For the past couple of years, our short trips upstate involve family and visits to a nursing home. It’s hard not to get sad during these visits no matter how nice the facility is and I find myself choking back tears whenever we leave. It’s a reminder of our own mortality too. We’re getting old alongside our parents and we’re all grappling with physical changes that we can, but also can’t see. Some things are within our control and we can change our lifestyles to shape our future, but it’s also just a roll of the dice with genetics and pure chance at play. Sometimes it doesn’t seem fair, but life isn’t always fair, is it?
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The golden hour is usually stunning wherever you are, but we had some really good ones out West. We ended our trip with a spectacular sunset on the pier and watched the sun disappear behind the mountains (we always try to end our trips out west with a water view and a sunset). Our time out here for me was bittersweet. My brother talked of wanting to move to Seattle in the last few months of his life. We talked about how nice it would be if we all eventually ended up in the same area, all of us old and retired sitting on lawn chairs with our garden gnomes, eating blackberry cobbler. I really wish he had made the move and I thought about what could have been as we watched the sunset. A fitting end, really, to summer.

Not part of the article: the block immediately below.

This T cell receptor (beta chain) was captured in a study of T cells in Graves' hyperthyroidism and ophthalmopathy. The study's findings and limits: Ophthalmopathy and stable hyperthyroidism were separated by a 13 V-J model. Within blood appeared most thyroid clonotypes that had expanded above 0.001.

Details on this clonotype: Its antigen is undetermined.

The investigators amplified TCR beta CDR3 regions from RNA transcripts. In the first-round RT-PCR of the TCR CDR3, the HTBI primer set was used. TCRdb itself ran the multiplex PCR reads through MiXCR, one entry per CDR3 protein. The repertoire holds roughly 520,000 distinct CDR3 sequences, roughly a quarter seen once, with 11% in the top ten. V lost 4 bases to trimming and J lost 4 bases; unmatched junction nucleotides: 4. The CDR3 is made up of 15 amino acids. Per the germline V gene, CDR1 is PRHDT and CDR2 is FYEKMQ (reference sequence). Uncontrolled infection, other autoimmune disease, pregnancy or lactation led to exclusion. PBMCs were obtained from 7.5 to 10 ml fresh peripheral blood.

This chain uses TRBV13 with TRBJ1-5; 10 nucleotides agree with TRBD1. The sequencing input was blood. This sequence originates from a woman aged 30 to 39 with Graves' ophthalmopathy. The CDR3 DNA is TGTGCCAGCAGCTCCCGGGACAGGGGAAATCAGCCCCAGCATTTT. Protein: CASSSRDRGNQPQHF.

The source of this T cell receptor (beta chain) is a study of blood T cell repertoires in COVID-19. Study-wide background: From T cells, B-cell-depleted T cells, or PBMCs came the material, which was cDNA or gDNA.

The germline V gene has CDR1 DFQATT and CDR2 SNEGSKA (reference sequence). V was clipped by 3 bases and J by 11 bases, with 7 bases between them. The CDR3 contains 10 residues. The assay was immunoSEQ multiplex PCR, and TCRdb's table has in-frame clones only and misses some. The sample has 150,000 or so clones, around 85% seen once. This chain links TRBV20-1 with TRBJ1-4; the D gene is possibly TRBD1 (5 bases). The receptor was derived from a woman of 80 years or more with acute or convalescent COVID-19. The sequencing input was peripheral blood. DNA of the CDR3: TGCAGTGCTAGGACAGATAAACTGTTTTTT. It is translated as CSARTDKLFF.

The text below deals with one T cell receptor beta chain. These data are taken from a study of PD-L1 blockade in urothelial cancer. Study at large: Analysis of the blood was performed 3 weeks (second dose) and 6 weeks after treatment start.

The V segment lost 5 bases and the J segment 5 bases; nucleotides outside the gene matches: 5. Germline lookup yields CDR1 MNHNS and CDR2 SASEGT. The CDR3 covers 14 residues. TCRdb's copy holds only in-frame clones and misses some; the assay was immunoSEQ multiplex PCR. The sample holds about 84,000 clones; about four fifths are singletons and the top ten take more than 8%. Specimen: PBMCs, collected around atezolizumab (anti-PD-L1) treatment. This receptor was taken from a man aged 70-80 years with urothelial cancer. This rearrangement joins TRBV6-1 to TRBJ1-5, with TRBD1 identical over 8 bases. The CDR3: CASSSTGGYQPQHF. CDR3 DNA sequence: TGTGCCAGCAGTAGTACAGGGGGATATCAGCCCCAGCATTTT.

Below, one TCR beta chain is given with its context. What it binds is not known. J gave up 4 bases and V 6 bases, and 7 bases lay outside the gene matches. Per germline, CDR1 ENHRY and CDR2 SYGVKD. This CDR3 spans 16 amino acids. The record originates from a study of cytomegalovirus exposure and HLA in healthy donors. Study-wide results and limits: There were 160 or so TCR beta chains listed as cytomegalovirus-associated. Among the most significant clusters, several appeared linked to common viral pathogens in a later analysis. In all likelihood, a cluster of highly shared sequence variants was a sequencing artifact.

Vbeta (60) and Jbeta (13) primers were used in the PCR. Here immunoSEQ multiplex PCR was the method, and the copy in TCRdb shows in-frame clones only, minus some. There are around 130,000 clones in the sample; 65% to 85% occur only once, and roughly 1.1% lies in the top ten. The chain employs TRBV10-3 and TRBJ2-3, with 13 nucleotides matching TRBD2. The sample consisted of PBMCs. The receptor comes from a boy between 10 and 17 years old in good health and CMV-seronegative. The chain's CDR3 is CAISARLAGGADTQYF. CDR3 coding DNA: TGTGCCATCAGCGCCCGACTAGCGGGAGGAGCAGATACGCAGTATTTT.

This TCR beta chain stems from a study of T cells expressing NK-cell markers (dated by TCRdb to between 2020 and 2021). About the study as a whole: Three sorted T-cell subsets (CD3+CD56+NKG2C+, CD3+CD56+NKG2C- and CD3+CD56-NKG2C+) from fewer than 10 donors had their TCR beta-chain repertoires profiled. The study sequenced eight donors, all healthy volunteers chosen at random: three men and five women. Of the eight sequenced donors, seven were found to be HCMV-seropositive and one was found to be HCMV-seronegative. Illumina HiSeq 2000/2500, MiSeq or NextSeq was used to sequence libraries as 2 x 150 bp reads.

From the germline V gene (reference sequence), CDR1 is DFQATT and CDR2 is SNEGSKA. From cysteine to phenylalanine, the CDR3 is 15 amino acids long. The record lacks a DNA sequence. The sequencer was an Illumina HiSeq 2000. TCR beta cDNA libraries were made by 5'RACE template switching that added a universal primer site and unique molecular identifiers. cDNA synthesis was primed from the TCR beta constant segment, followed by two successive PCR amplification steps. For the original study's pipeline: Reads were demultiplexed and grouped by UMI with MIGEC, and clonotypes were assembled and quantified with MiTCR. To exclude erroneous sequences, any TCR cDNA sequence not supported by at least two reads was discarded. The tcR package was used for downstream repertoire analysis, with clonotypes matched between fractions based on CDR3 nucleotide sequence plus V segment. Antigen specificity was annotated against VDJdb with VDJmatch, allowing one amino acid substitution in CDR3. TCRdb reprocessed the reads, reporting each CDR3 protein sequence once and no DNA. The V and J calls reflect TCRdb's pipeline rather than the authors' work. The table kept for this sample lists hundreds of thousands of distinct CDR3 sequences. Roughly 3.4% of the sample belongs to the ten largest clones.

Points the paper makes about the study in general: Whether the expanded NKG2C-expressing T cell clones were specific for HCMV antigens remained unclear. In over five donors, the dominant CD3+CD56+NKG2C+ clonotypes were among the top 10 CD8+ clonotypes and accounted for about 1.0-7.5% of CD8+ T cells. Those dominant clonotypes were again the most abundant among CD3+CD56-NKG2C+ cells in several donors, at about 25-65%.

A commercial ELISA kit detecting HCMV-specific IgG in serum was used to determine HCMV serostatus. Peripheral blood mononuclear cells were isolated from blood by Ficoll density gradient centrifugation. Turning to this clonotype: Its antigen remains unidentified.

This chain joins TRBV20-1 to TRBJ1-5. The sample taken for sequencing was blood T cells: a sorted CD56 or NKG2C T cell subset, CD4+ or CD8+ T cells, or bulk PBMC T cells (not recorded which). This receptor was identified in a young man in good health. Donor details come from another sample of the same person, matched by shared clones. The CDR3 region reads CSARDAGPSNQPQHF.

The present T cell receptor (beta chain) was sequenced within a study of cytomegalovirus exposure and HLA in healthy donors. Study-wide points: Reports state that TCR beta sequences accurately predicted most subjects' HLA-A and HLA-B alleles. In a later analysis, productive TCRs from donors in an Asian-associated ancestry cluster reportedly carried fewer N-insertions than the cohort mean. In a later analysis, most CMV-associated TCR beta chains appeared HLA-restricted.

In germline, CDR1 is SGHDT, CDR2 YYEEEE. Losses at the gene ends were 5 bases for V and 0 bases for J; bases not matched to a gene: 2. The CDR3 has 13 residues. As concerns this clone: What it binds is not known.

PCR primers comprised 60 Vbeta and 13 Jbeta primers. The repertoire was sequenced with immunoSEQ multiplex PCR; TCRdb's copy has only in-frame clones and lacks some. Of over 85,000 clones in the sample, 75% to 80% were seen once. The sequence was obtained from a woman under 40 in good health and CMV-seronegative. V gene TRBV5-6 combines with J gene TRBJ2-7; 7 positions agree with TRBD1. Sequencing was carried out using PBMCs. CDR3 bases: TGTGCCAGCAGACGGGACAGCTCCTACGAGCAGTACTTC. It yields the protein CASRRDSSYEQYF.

Now back at home with school finally in session and September upon us, summer isn’t letting go quite so easily. It’s been hot – hotter than it’s been all summer – and while I’m not necessarily in a rush to usher in Fall, the weather does seem to contradict everything that Fall represents. I didn’t think I wanted summer to end, but now that September is here, I’m feeling that restlessness and surge of motivation that seem to surface this month every year. Also, boots. I love sandals, but I can’t wait to wear boots. Oh, the frivolous things.
So, along with all this seasonal motivation comes along this feeling that maybe the fog of summer is starting to lift. It’s like this: I woke up one day and realized that I didn’t have that weird and sudden social anxiety around people and friends anymore. I started to think again about project ideas that I abandoned late May when everything came apart. I still think about my brother everyday, but it feels less like a dark cloud even though it’s still an empty hole. I suppose this is progress. The time warp of summer was such a strange experience and I floated like a ghost for 3 months without ever really touching the ground. Now that I’m much more present, the stuff that I put aside still remains. All the big questions about life and work are looming large again. I think I’m finally ready to face them though.
Posted by Jenna | 13 Comments